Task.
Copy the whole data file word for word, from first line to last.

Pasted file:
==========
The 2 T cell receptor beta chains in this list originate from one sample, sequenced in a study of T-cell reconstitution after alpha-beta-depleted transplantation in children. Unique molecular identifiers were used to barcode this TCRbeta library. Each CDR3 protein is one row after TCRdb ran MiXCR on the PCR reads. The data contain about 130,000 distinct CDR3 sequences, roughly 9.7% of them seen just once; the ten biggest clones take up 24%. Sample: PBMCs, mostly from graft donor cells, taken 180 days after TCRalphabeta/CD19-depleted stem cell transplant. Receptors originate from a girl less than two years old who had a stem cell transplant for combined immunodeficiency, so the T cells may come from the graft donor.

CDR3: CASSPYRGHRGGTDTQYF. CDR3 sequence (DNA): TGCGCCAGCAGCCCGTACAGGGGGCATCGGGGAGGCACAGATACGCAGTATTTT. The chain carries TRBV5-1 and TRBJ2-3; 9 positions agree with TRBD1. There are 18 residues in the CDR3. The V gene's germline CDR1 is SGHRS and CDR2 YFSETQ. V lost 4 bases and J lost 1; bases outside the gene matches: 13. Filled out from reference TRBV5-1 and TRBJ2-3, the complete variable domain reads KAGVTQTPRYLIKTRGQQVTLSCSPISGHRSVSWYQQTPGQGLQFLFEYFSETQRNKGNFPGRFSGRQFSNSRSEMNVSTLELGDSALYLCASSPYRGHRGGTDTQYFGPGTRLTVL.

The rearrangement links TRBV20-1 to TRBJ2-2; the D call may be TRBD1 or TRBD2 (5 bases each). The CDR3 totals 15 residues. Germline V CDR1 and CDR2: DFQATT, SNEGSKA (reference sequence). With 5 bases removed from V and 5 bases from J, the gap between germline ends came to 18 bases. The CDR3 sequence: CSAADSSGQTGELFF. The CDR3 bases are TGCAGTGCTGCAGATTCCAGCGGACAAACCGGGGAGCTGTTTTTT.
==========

The 2 T cell receptor beta chains in this list originate from one sample, sequenced in a study of T-cell reconstitution after alpha-beta-depleted transplantation in children. Unique molecular identifiers were used to barcode this TCRbeta library. Each CDR3 protein is one row after TCRdb ran MiXCR on the PCR reads. The data contain about 130,000 distinct CDR3 sequences, roughly 9.7% of them seen just once; the ten biggest clones take up 24%. Sample: PBMCs, mostly from graft donor cells, taken 180 days after TCRalphabeta/CD19-depleted stem cell transplant. Receptors originate from a girl less than two years old who had a stem cell transplant for combined immunodeficiency, so the T cells may come from the graft donor.

CDR3: CASSPYRGHRGGTDTQYF. CDR3 sequence (DNA): TGCGCCAGCAGCCCGTACAGGGGGCATCGGGGAGGCACAGATACGCAGTATTTT. The chain carries TRBV5-1 and TRBJ2-3; 9 positions agree with TRBD1. There are 18 residues in the CDR3. The V gene's germline CDR1 is SGHRS and CDR2 YFSETQ. V lost 4 bases and J lost 1; bases outside the gene matches: 13. Filled out from reference TRBV5-1 and TRBJ2-3, the complete variable domain reads KAGVTQTPRYLIKTRGQQVTLSCSPISGHRSVSWYQQTPGQGLQFLFEYFSETQRNKGNFPGRFSGRQFSNSRSEMNVSTLELGDSALYLCASSPYRGHRGGTDTQYFGPGTRLTVL.

The rearrangement links TRBV20-1 to TRBJ2-2; the D call may be TRBD1 or TRBD2 (5 bases each). The CDR3 totals 15 residues. Germline V CDR1 and CDR2: DFQATT, SNEGSKA (reference sequence). With 5 bases removed from V and 5 bases from J, the gap between germline ends came to 18 bases. The CDR3 sequence: CSAADSSGQTGELFF. The CDR3 bases are TGCAGTGCTGCAGATTCCAGCGGACAAACCGGGGAGCTGTTTTTT.